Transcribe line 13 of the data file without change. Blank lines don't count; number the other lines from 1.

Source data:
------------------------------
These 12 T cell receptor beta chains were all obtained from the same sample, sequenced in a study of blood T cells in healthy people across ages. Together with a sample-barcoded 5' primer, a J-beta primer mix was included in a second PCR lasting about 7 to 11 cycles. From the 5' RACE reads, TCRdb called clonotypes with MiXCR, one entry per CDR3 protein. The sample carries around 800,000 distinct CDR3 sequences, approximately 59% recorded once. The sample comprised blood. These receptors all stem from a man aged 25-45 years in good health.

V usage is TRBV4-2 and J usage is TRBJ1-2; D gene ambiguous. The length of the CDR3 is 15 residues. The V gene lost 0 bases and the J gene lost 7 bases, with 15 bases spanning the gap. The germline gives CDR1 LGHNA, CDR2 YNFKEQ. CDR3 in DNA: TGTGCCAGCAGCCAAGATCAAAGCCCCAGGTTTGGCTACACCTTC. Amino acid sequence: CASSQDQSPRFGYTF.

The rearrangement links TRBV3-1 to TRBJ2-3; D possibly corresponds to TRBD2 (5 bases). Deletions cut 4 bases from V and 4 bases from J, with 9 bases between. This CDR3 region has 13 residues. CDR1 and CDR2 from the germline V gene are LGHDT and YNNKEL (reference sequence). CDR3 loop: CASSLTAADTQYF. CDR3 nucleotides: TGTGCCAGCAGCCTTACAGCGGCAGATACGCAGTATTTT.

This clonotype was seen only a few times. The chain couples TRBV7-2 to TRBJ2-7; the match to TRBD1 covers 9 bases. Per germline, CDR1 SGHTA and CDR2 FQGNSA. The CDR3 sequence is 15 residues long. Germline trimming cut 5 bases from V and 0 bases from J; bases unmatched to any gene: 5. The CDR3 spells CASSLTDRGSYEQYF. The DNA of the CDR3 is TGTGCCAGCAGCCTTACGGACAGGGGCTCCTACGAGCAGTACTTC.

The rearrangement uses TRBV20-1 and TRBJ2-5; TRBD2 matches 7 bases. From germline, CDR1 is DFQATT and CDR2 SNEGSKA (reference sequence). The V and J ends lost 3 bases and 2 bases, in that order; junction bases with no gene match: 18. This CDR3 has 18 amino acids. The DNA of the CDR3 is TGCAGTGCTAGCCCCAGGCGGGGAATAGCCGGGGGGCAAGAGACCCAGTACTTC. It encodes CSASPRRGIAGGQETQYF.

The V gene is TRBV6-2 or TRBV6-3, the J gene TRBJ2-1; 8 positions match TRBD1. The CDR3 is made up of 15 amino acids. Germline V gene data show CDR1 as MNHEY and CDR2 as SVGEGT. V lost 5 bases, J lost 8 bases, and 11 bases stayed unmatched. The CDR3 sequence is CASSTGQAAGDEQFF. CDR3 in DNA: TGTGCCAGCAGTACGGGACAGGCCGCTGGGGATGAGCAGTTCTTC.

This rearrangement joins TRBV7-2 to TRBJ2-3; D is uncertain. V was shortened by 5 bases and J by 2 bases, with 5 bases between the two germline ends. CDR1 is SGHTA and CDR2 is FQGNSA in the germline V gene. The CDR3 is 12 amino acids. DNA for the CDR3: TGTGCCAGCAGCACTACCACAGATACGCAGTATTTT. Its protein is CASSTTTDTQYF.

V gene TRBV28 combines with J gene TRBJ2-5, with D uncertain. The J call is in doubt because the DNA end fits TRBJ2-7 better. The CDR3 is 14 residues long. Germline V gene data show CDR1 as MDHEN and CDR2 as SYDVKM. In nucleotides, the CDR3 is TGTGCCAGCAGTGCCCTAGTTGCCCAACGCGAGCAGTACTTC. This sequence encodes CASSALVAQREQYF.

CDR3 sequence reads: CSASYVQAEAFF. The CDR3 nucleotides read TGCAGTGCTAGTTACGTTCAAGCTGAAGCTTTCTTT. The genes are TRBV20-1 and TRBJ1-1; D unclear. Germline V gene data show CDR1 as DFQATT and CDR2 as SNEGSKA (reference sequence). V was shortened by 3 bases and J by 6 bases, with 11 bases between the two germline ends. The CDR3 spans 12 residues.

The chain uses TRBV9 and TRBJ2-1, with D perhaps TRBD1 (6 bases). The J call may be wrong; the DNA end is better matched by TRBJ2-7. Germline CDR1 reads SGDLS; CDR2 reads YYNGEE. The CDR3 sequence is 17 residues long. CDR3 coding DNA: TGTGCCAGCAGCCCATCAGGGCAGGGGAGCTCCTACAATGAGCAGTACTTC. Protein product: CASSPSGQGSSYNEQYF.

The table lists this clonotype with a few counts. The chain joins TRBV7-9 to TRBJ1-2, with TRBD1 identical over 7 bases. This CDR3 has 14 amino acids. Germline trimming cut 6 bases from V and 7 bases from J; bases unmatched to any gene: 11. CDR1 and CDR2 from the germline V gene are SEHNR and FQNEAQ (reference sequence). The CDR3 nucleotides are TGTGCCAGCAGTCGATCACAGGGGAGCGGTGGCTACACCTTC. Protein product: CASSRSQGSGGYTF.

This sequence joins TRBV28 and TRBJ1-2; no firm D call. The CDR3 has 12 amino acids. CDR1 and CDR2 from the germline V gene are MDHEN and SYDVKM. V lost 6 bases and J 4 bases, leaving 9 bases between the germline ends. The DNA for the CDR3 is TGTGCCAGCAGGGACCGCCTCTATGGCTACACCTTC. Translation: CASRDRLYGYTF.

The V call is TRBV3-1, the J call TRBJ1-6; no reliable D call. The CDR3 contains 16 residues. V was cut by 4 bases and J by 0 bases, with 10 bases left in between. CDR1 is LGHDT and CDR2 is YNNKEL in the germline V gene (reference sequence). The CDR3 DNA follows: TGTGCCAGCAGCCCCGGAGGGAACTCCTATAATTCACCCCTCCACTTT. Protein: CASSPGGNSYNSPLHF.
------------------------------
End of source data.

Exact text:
The V call is TRBV3-1, the J call TRBJ1-6; no reliable D call. The CDR3 contains 16 residues. V was cut by 4 bases and J by 0 bases, with 10 bases left in between. CDR1 is LGHDT and CDR2 is YNNKEL in the germline V gene (reference sequence). The CDR3 DNA follows: TGTGCCAGCAGCCCCGGAGGGAACTCCTATAATTCACCCCTCCACTTT. Protein: CASSPGGNSYNSPLHF.